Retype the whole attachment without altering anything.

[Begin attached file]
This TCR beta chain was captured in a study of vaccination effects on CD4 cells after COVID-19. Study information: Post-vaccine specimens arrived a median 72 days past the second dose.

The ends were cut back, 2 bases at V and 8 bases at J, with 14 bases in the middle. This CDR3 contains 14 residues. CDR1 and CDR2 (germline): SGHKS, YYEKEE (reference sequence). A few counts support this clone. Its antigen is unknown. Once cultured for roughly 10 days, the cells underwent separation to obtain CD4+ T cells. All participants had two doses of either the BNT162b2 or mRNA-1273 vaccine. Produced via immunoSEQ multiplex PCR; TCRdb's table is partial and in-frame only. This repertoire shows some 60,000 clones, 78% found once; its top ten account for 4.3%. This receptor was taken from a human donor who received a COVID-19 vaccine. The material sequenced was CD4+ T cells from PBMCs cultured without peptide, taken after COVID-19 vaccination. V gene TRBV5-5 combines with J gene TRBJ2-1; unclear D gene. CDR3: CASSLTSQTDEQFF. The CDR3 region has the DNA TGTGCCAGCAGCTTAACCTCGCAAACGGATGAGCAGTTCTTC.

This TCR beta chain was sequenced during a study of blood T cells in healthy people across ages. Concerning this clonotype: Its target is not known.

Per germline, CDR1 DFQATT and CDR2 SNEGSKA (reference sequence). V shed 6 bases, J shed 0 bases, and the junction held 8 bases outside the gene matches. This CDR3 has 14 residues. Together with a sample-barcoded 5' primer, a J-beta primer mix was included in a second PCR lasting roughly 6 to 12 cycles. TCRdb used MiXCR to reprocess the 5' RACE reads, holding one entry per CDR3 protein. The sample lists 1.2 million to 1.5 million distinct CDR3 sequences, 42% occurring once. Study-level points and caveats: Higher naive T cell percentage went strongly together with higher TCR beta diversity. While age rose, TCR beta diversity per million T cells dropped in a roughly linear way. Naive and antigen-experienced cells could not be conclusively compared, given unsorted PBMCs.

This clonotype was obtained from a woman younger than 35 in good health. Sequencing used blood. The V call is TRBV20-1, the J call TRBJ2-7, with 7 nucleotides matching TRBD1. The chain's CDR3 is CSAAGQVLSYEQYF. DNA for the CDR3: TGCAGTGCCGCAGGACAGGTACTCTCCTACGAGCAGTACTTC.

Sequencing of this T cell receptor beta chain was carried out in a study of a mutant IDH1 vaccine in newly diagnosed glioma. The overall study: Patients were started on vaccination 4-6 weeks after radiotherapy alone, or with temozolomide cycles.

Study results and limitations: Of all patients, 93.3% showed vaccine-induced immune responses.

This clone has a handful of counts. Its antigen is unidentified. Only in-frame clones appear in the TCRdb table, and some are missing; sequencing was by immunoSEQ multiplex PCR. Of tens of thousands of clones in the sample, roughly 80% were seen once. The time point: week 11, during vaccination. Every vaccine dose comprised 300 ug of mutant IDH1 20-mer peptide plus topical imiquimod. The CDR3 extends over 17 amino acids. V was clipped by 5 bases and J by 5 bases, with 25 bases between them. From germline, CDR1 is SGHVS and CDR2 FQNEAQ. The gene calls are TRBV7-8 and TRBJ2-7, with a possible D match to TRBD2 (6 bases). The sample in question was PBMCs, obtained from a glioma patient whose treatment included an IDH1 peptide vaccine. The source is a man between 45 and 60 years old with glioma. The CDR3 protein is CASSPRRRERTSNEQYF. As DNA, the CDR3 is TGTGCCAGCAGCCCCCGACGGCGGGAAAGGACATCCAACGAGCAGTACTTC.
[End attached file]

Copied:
This TCR beta chain was captured in a study of vaccination effects on CD4 cells after COVID-19. Study information: Post-vaccine specimens arrived a median 72 days past the second dose.

The ends were cut back, 2 bases at V and 8 bases at J, with 14 bases in the middle. This CDR3 contains 14 residues. CDR1 and CDR2 (germline): SGHKS, YYEKEE (reference sequence). A few counts support this clone. Its antigen is unknown. Once cultured for roughly 10 days, the cells underwent separation to obtain CD4+ T cells. All participants had two doses of either the BNT162b2 or mRNA-1273 vaccine. Produced via immunoSEQ multiplex PCR; TCRdb's table is partial and in-frame only. This repertoire shows some 60,000 clones, 78% found once; its top ten account for 4.3%. This receptor was taken from a human donor who received a COVID-19 vaccine. The material sequenced was CD4+ T cells from PBMCs cultured without peptide, taken after COVID-19 vaccination. V gene TRBV5-5 combines with J gene TRBJ2-1; unclear D gene. CDR3: CASSLTSQTDEQFF. The CDR3 region has the DNA TGTGCCAGCAGCTTAACCTCGCAAACGGATGAGCAGTTCTTC.

This TCR beta chain was sequenced during a study of blood T cells in healthy people across ages. Concerning this clonotype: Its target is not known.

Per germline, CDR1 DFQATT and CDR2 SNEGSKA (reference sequence). V shed 6 bases, J shed 0 bases, and the junction held 8 bases outside the gene matches. This CDR3 has 14 residues. Together with a sample-barcoded 5' primer, a J-beta primer mix was included in a second PCR lasting roughly 6 to 12 cycles. TCRdb used MiXCR to reprocess the 5' RACE reads, holding one entry per CDR3 protein. The sample lists 1.2 million to 1.5 million distinct CDR3 sequences, 42% occurring once. Study-level points and caveats: Higher naive T cell percentage went strongly together with higher TCR beta diversity. While age rose, TCR beta diversity per million T cells dropped in a roughly linear way. Naive and antigen-experienced cells could not be conclusively compared, given unsorted PBMCs.

This clonotype was obtained from a woman younger than 35 in good health. Sequencing used blood. The V call is TRBV20-1, the J call TRBJ2-7, with 7 nucleotides matching TRBD1. The chain's CDR3 is CSAAGQVLSYEQYF. DNA for the CDR3: TGCAGTGCCGCAGGACAGGTACTCTCCTACGAGCAGTACTTC.

Sequencing of this T cell receptor beta chain was carried out in a study of a mutant IDH1 vaccine in newly diagnosed glioma. The overall study: Patients were started on vaccination 4-6 weeks after radiotherapy alone, or with temozolomide cycles.

Study results and limitations: Of all patients, 93.3% showed vaccine-induced immune responses.

This clone has a handful of counts. Its antigen is unidentified. Only in-frame clones appear in the TCRdb table, and some are missing; sequencing was by immunoSEQ multiplex PCR. Of tens of thousands of clones in the sample, roughly 80% were seen once. The time point: week 11, during vaccination. Every vaccine dose comprised 300 ug of mutant IDH1 20-mer peptide plus topical imiquimod. The CDR3 extends over 17 amino acids. V was clipped by 5 bases and J by 5 bases, with 25 bases between them. From germline, CDR1 is SGHVS and CDR2 FQNEAQ. The gene calls are TRBV7-8 and TRBJ2-7, with a possible D match to TRBD2 (6 bases). The sample in question was PBMCs, obtained from a glioma patient whose treatment included an IDH1 peptide vaccine. The source is a man between 45 and 60 years old with glioma. The CDR3 protein is CASSPRRRERTSNEQYF. As DNA, the CDR3 is TGTGCCAGCAGCCCCCGACGGCGGGAAAGGACATCCAACGAGCAGTACTTC.